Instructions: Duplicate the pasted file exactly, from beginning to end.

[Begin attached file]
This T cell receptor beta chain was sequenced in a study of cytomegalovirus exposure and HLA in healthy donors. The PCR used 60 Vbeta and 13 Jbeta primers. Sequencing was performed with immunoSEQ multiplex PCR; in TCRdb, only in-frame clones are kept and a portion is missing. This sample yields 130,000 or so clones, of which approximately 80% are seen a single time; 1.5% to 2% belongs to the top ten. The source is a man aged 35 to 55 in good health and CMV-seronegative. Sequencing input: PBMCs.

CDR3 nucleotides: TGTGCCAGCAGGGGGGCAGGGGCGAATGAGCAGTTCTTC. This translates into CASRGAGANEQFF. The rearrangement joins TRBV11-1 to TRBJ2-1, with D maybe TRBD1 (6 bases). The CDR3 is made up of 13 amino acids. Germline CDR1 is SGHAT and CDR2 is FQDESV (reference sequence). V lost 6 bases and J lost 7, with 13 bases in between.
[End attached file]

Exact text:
This T cell receptor beta chain was sequenced in a study of cytomegalovirus exposure and HLA in healthy donors. The PCR used 60 Vbeta and 13 Jbeta primers. Sequencing was performed with immunoSEQ multiplex PCR; in TCRdb, only in-frame clones are kept and a portion is missing. This sample yields 130,000 or so clones, of which approximately 80% are seen a single time; 1.5% to 2% belongs to the top ten. The source is a man aged 35 to 55 in good health and CMV-seronegative. Sequencing input: PBMCs.

CDR3 nucleotides: TGTGCCAGCAGGGGGGCAGGGGCGAATGAGCAGTTCTTC. This translates into CASRGAGANEQFF. The rearrangement joins TRBV11-1 to TRBJ2-1, with D maybe TRBD1 (6 bases). The CDR3 is made up of 13 amino acids. Germline CDR1 is SGHAT and CDR2 is FQDESV (reference sequence). V lost 6 bases and J lost 7, with 13 bases in between.